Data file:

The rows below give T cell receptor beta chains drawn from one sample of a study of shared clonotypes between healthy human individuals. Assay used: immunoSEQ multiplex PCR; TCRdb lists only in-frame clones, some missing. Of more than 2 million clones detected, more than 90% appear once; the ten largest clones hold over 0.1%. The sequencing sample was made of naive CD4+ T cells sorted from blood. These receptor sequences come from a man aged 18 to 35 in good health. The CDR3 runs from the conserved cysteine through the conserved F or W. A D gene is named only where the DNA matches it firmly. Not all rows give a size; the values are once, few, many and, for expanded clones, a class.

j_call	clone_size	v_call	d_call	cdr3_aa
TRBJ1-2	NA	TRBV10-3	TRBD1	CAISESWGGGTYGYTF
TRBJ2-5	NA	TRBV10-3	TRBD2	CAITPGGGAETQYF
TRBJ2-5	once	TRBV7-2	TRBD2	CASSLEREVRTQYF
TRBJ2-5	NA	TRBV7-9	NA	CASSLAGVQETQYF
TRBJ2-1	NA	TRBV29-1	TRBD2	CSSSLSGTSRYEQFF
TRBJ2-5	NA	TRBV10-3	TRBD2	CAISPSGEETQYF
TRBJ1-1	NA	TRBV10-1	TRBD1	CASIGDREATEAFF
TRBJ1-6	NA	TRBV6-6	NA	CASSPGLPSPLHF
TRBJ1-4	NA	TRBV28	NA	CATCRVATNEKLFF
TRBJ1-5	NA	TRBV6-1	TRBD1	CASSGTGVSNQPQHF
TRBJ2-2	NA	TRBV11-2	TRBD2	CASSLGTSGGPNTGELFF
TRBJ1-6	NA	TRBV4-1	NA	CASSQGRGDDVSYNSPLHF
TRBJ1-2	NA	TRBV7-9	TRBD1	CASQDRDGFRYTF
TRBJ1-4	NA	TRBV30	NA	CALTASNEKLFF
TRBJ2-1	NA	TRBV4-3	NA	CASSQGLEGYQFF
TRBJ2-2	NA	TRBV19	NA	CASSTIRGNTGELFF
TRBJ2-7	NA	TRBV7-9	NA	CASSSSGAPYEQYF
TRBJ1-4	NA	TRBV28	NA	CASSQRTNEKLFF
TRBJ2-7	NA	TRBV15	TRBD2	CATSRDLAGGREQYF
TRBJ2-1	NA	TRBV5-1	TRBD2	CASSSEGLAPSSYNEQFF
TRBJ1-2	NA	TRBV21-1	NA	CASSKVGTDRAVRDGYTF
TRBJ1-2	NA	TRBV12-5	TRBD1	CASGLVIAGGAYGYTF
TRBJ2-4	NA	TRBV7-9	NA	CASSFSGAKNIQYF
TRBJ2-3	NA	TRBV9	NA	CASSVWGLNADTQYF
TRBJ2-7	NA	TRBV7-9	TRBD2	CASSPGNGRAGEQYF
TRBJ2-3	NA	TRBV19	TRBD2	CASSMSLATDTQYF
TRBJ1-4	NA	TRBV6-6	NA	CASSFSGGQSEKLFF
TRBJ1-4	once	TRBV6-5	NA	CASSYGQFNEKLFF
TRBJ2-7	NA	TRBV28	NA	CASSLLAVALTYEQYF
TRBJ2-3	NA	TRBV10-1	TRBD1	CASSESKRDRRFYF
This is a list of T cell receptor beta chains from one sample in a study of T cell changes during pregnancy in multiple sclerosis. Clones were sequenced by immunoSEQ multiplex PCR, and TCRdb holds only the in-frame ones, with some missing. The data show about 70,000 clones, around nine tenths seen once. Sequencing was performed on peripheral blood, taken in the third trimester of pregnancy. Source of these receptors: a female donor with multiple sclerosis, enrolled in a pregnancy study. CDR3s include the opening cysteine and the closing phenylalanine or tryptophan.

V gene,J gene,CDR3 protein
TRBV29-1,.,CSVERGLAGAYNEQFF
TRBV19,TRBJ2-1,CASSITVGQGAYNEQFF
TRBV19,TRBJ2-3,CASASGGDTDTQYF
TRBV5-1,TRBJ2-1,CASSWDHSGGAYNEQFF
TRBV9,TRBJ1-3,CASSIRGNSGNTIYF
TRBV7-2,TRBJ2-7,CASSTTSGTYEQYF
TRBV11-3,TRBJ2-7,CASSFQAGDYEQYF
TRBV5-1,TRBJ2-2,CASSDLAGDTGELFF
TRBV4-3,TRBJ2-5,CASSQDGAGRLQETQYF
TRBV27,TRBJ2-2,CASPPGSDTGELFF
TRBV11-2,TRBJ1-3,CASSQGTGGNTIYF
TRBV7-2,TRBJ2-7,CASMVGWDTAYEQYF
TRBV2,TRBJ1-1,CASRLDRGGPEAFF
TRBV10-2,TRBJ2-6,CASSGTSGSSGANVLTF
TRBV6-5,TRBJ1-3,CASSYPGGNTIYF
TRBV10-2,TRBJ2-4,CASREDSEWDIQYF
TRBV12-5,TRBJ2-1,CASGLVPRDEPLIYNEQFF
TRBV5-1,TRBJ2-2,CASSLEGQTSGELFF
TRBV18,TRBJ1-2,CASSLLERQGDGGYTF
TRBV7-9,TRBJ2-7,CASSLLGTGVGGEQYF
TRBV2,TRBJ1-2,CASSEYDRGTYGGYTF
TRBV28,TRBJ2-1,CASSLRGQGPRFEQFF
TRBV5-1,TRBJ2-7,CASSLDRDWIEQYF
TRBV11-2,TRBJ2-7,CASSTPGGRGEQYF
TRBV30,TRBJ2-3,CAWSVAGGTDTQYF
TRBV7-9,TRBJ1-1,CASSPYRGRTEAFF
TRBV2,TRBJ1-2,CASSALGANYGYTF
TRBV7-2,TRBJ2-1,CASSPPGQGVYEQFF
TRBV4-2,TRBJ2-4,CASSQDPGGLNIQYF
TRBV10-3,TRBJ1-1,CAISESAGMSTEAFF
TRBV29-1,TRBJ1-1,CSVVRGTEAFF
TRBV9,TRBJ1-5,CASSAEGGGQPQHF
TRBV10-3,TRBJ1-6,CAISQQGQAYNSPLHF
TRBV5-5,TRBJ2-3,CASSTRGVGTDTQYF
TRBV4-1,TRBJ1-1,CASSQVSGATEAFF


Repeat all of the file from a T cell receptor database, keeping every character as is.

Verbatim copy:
The rows below give T cell receptor beta chains drawn from one sample of a study of shared clonotypes between healthy human individuals. Assay used: immunoSEQ multiplex PCR; TCRdb lists only in-frame clones, some missing. Of more than 2 million clones detected, more than 90% appear once; the ten largest clones hold over 0.1%. The sequencing sample was made of naive CD4+ T cells sorted from blood. These receptor sequences come from a man aged 18 to 35 in good health. The CDR3 runs from the conserved cysteine through the conserved F or W. A D gene is named only where the DNA matches it firmly. Not all rows give a size; the values are once, few, many and, for expanded clones, a class.

j_call	clone_size	v_call	d_call	cdr3_aa
TRBJ1-2	NA	TRBV10-3	TRBD1	CAISESWGGGTYGYTF
TRBJ2-5	NA	TRBV10-3	TRBD2	CAITPGGGAETQYF
TRBJ2-5	once	TRBV7-2	TRBD2	CASSLEREVRTQYF
TRBJ2-5	NA	TRBV7-9	NA	CASSLAGVQETQYF
TRBJ2-1	NA	TRBV29-1	TRBD2	CSSSLSGTSRYEQFF
TRBJ2-5	NA	TRBV10-3	TRBD2	CAISPSGEETQYF
TRBJ1-1	NA	TRBV10-1	TRBD1	CASIGDREATEAFF
TRBJ1-6	NA	TRBV6-6	NA	CASSPGLPSPLHF
TRBJ1-4	NA	TRBV28	NA	CATCRVATNEKLFF
TRBJ1-5	NA	TRBV6-1	TRBD1	CASSGTGVSNQPQHF
TRBJ2-2	NA	TRBV11-2	TRBD2	CASSLGTSGGPNTGELFF
TRBJ1-6	NA	TRBV4-1	NA	CASSQGRGDDVSYNSPLHF
TRBJ1-2	NA	TRBV7-9	TRBD1	CASQDRDGFRYTF
TRBJ1-4	NA	TRBV30	NA	CALTASNEKLFF
TRBJ2-1	NA	TRBV4-3	NA	CASSQGLEGYQFF
TRBJ2-2	NA	TRBV19	NA	CASSTIRGNTGELFF
TRBJ2-7	NA	TRBV7-9	NA	CASSSSGAPYEQYF
TRBJ1-4	NA	TRBV28	NA	CASSQRTNEKLFF
TRBJ2-7	NA	TRBV15	TRBD2	CATSRDLAGGREQYF
TRBJ2-1	NA	TRBV5-1	TRBD2	CASSSEGLAPSSYNEQFF
TRBJ1-2	NA	TRBV21-1	NA	CASSKVGTDRAVRDGYTF
TRBJ1-2	NA	TRBV12-5	TRBD1	CASGLVIAGGAYGYTF
TRBJ2-4	NA	TRBV7-9	NA	CASSFSGAKNIQYF
TRBJ2-3	NA	TRBV9	NA	CASSVWGLNADTQYF
TRBJ2-7	NA	TRBV7-9	TRBD2	CASSPGNGRAGEQYF
TRBJ2-3	NA	TRBV19	TRBD2	CASSMSLATDTQYF
TRBJ1-4	NA	TRBV6-6	NA	CASSFSGGQSEKLFF
TRBJ1-4	once	TRBV6-5	NA	CASSYGQFNEKLFF
TRBJ2-7	NA	TRBV28	NA	CASSLLAVALTYEQYF
TRBJ2-3	NA	TRBV10-1	TRBD1	CASSESKRDRRFYF
This is a list of T cell receptor beta chains from one sample in a study of T cell changes during pregnancy in multiple sclerosis. Clones were sequenced by immunoSEQ multiplex PCR, and TCRdb holds only the in-frame ones, with some missing. The data show about 70,000 clones, around nine tenths seen once. Sequencing was performed on peripheral blood, taken in the third trimester of pregnancy. Source of these receptors: a female donor with multiple sclerosis, enrolled in a pregnancy study. CDR3s include the opening cysteine and the closing phenylalanine or tryptophan.

V gene,J gene,CDR3 protein
TRBV29-1,.,CSVERGLAGAYNEQFF
TRBV19,TRBJ2-1,CASSITVGQGAYNEQFF
TRBV19,TRBJ2-3,CASASGGDTDTQYF
TRBV5-1,TRBJ2-1,CASSWDHSGGAYNEQFF
TRBV9,TRBJ1-3,CASSIRGNSGNTIYF
TRBV7-2,TRBJ2-7,CASSTTSGTYEQYF
TRBV11-3,TRBJ2-7,CASSFQAGDYEQYF
TRBV5-1,TRBJ2-2,CASSDLAGDTGELFF
TRBV4-3,TRBJ2-5,CASSQDGAGRLQETQYF
TRBV27,TRBJ2-2,CASPPGSDTGELFF
TRBV11-2,TRBJ1-3,CASSQGTGGNTIYF
TRBV7-2,TRBJ2-7,CASMVGWDTAYEQYF
TRBV2,TRBJ1-1,CASRLDRGGPEAFF
TRBV10-2,TRBJ2-6,CASSGTSGSSGANVLTF
TRBV6-5,TRBJ1-3,CASSYPGGNTIYF
TRBV10-2,TRBJ2-4,CASREDSEWDIQYF
TRBV12-5,TRBJ2-1,CASGLVPRDEPLIYNEQFF
TRBV5-1,TRBJ2-2,CASSLEGQTSGELFF
TRBV18,TRBJ1-2,CASSLLERQGDGGYTF
TRBV7-9,TRBJ2-7,CASSLLGTGVGGEQYF
TRBV2,TRBJ1-2,CASSEYDRGTYGGYTF
TRBV28,TRBJ2-1,CASSLRGQGPRFEQFF
TRBV5-1,TRBJ2-7,CASSLDRDWIEQYF
TRBV11-2,TRBJ2-7,CASSTPGGRGEQYF
TRBV30,TRBJ2-3,CAWSVAGGTDTQYF
TRBV7-9,TRBJ1-1,CASSPYRGRTEAFF
TRBV2,TRBJ1-2,CASSALGANYGYTF
TRBV7-2,TRBJ2-1,CASSPPGQGVYEQFF
TRBV4-2,TRBJ2-4,CASSQDPGGLNIQYF
TRBV10-3,TRBJ1-1,CAISESAGMSTEAFF
TRBV29-1,TRBJ1-1,CSVVRGTEAFF
TRBV9,TRBJ1-5,CASSAEGGGQPQHF
TRBV10-3,TRBJ1-6,CAISQQGQAYNSPLHF
TRBV5-5,TRBJ2-3,CASSTRGVGTDTQYF
TRBV4-1,TRBJ1-1,CASSQVSGATEAFF